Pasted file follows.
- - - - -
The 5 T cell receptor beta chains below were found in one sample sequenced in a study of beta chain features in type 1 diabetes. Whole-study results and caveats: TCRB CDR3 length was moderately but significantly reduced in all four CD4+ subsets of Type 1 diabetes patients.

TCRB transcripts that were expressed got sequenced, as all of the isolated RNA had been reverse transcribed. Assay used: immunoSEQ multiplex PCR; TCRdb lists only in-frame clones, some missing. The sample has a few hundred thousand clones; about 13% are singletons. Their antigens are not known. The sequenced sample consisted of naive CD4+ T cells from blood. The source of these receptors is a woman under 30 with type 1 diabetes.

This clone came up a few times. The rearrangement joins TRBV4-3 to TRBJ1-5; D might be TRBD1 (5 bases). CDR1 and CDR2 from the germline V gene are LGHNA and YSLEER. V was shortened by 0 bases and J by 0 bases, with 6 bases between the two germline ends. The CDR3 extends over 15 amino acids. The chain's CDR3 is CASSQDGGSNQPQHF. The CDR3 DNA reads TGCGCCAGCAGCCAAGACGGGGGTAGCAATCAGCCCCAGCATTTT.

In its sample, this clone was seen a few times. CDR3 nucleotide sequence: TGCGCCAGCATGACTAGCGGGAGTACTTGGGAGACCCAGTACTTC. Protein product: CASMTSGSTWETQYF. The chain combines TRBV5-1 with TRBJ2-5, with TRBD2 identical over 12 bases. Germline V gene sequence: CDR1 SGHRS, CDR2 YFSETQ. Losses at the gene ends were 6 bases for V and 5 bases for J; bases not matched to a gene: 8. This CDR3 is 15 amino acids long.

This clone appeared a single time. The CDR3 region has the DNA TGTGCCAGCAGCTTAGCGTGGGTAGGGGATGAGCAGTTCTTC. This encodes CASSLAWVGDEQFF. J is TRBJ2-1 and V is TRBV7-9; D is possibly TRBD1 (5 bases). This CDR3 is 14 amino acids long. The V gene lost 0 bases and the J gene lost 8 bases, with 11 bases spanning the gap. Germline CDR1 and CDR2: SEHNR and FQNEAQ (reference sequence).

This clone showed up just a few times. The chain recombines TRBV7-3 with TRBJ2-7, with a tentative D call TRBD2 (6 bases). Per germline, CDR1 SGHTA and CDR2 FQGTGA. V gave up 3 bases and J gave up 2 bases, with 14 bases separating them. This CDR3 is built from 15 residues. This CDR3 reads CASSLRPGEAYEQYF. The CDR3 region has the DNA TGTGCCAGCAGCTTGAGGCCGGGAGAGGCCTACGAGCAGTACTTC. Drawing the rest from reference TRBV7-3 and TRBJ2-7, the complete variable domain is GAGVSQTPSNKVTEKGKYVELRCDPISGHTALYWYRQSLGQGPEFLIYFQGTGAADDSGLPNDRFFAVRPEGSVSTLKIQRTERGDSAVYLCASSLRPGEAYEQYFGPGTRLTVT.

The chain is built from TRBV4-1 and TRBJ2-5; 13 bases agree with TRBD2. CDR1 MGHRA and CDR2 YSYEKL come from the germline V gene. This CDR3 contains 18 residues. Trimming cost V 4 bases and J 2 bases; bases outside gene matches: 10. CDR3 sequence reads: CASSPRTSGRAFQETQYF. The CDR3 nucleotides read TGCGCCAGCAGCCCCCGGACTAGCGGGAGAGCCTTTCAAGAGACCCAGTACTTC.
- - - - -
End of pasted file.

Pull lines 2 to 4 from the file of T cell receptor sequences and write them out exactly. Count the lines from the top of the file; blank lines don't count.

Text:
TCRB transcripts that were expressed got sequenced, as all of the isolated RNA had been reverse transcribed. Assay used: immunoSEQ multiplex PCR; TCRdb lists only in-frame clones, some missing. The sample has a few hundred thousand clones; about 13% are singletons. Their antigens are not known. The sequenced sample consisted of naive CD4+ T cells from blood. The source of these receptors is a woman under 30 with type 1 diabetes.

This clone came up a few times. The rearrangement joins TRBV4-3 to TRBJ1-5; D might be TRBD1 (5 bases). CDR1 and CDR2 from the germline V gene are LGHNA and YSLEER. V was shortened by 0 bases and J by 0 bases, with 6 bases between the two germline ends. The CDR3 extends over 15 amino acids. The chain's CDR3 is CASSQDGGSNQPQHF. The CDR3 DNA reads TGCGCCAGCAGCCAAGACGGGGGTAGCAATCAGCCCCAGCATTTT.

In its sample, this clone was seen a few times. CDR3 nucleotide sequence: TGCGCCAGCATGACTAGCGGGAGTACTTGGGAGACCCAGTACTTC. Protein product: CASMTSGSTWETQYF. The chain combines TRBV5-1 with TRBJ2-5, with TRBD2 identical over 12 bases. Germline V gene sequence: CDR1 SGHRS, CDR2 YFSETQ. Losses at the gene ends were 6 bases for V and 5 bases for J; bases not matched to a gene: 8. This CDR3 is 15 amino acids long.